It’s no secret that Downtown Miami’s experiencing an urban renaissance, but we’re still struggling with a street network that’s basically designed and built with the sole purpose of moving cars.
After over a year of planning, design, and coordination with partner agencies, the Miami Downtown Development Authority is making strides to fulfill Miami’s commitment to Complete Streets — one that would involve changing the SE/SW 1st Street corridor (between SW 2nd Avenue and Biscayne Boulevard) to include a red bus lane and a green bike lane.
Looking to cities like Chicago, New York, and San Francisco for inspiration, the pilot project is designed to create dedicated spaces for cyclists, pedestrians, and mass transit in the downtown area, which has seen a population surge of 150 percent since 2010 and is now home to over 90,000 urbanites.
“Downtown Miami has experienced explosive growth over the past 10 years, and while this momentum has brought the urban core to life – it has also magnified the reality that our city is growing faster than its infrastructure has kept up,” said Miami Downtown Development Authority executive director Alyce Robertson.
Complete Streets is a design approach to street planning and design that enables convenient and comfortable travel for everyone — no matter their age, income, race, ethnicity, physical ability, or method of travel. The nationwide initiative has strong support and policies in place across 50 states and 955 individual municipalities. Research has found this approach brings benefits like positive environmental impact, greater local economic development, and improvements to physical health. “It’s a concept about streets being for everyone, no matter your ability, age or how you travel,” said Fabian De La Espriella, an urban designer and transportation planning manager with the Miami DDA.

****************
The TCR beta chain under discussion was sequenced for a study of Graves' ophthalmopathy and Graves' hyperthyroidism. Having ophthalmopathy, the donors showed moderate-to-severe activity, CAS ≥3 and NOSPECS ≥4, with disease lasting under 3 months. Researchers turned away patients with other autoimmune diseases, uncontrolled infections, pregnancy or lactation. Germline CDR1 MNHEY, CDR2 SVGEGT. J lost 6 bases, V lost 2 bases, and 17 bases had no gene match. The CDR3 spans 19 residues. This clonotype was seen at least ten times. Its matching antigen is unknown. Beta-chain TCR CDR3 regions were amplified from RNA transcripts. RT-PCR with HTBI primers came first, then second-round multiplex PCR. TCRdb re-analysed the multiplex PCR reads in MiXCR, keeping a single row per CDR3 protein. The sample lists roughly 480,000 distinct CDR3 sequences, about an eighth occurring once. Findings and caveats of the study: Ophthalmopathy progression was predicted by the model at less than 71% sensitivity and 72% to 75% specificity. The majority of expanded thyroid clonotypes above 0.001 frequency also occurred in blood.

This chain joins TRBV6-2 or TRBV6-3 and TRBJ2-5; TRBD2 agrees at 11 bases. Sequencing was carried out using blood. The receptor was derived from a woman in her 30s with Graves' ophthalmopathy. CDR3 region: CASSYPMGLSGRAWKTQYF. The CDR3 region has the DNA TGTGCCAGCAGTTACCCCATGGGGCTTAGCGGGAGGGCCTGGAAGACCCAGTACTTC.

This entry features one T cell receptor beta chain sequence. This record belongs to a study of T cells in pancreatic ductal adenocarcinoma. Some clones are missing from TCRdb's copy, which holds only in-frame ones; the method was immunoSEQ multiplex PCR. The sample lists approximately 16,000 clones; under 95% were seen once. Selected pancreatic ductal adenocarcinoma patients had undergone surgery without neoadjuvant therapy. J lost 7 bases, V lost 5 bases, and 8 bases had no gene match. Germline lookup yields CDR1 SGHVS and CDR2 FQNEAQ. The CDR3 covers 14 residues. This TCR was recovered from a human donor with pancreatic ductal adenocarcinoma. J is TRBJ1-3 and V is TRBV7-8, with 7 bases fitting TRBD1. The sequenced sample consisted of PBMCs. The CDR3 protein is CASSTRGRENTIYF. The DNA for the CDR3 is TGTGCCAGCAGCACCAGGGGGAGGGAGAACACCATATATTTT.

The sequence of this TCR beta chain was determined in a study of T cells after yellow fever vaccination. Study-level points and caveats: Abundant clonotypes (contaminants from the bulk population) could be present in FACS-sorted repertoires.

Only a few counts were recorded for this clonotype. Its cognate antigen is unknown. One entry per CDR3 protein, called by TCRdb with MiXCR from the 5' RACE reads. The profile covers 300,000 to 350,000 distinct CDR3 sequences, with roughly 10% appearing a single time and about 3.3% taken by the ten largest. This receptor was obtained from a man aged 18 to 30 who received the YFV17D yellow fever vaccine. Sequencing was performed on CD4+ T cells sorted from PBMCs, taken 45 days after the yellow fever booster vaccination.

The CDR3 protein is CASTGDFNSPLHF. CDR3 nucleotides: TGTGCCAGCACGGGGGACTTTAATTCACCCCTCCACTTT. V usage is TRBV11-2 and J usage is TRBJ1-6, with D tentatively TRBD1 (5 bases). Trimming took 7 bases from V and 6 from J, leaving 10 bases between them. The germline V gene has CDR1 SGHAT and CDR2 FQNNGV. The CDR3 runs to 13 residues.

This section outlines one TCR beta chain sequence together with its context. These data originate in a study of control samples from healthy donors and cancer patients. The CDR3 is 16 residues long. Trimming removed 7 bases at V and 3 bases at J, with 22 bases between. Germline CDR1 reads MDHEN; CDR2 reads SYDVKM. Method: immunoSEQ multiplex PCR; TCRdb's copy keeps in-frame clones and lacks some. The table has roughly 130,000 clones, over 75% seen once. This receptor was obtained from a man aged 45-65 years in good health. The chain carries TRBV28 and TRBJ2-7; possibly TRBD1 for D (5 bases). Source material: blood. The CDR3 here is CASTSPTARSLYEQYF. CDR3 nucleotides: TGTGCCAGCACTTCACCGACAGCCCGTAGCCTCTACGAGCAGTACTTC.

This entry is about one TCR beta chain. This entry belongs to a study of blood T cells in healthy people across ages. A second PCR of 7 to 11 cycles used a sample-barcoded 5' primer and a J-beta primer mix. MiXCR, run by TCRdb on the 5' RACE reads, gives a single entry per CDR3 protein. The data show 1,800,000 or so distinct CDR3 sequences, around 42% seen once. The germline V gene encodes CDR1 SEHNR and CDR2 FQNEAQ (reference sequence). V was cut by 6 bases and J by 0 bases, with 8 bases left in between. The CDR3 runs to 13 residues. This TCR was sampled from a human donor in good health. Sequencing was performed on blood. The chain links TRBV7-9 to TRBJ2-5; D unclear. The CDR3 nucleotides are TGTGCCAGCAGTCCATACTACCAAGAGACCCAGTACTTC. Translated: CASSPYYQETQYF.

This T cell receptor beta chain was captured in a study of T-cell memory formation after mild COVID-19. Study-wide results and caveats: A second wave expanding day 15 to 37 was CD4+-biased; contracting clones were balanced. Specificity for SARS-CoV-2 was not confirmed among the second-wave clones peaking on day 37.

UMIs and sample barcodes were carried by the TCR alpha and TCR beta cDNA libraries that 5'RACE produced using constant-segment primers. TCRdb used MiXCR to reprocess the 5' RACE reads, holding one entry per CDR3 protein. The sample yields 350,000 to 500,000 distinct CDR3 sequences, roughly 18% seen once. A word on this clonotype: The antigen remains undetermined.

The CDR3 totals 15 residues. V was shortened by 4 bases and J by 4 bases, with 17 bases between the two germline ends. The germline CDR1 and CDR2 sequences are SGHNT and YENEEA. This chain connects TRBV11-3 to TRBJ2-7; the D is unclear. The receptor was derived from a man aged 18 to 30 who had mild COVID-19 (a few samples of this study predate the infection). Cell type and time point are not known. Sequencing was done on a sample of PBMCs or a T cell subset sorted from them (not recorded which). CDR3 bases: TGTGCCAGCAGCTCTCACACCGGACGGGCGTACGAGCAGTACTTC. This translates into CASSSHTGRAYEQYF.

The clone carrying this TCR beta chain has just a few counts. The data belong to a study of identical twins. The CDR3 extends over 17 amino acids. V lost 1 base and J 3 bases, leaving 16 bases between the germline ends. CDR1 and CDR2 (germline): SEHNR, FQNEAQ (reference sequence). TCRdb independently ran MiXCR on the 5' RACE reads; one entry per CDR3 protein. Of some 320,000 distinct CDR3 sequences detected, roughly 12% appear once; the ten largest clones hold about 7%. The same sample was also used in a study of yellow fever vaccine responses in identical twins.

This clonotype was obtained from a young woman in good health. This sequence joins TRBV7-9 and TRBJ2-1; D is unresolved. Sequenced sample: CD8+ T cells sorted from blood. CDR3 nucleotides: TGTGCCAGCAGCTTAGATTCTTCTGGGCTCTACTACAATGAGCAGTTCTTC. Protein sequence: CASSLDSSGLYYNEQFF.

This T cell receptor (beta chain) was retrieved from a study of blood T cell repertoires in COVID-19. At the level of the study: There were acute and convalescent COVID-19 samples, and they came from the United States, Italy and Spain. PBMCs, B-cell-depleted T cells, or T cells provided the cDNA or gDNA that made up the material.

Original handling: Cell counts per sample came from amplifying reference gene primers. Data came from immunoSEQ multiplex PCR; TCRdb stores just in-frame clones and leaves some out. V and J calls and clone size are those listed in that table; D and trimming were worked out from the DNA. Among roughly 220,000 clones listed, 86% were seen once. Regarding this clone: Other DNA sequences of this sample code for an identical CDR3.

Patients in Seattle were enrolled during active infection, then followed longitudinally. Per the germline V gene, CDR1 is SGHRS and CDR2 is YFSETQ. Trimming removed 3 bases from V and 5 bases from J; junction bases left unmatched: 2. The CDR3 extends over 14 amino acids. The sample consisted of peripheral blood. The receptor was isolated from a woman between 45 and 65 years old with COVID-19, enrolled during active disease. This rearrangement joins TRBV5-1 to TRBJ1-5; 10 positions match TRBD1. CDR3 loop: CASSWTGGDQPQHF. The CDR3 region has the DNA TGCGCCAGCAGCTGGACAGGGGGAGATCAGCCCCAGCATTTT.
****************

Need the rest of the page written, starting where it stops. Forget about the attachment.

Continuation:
Other cities have adopted Complete Streets initiatives and implemented dedicated transit lanes and traffic calming measures to self-enforce driving behavior and make streets accessible to all users. The crazy idea: actually provide people the spaces to move safely around their neighborhoods, and they’ll do it.
Starting the third week of June, roadwork will start taking place for approximately six weeks to remove current striping and add new paint to transform the street into a multimodal corridor. Tentative completion is projected for the end of July, and at no point will the entire street be closed off to traffic.
De La Espriella said SE/SW 1st was considered low hanging fruit to implement a complete street because it is a street that is currently underutilized when compared to its capacity. The road was built to carry way more cars per day than currently use it, which means that it can be transformed without creating traffic delays. “You have the ability to repurpose space on the street and to accommodate other users without affecting existing traffic patterns,” he said.
It’s the first of its kind in Downtown Miami, which is a big deal. The initiative has been a collaborative approach between the Miami DDA, Miami-Dade County, and the City of Miami, along with support from the Department of Transportation and Public Works (DTPW) and the Health Foundation of South Florida.
De La Espriella said there’s sometimes initial hesitation to roadwork, but the benefits surpass the temporary disturbance. “People like spending time in places that are more walkable. Businesses end up opening up to the street, vacancy rates decrease — It’s a proven cycle.”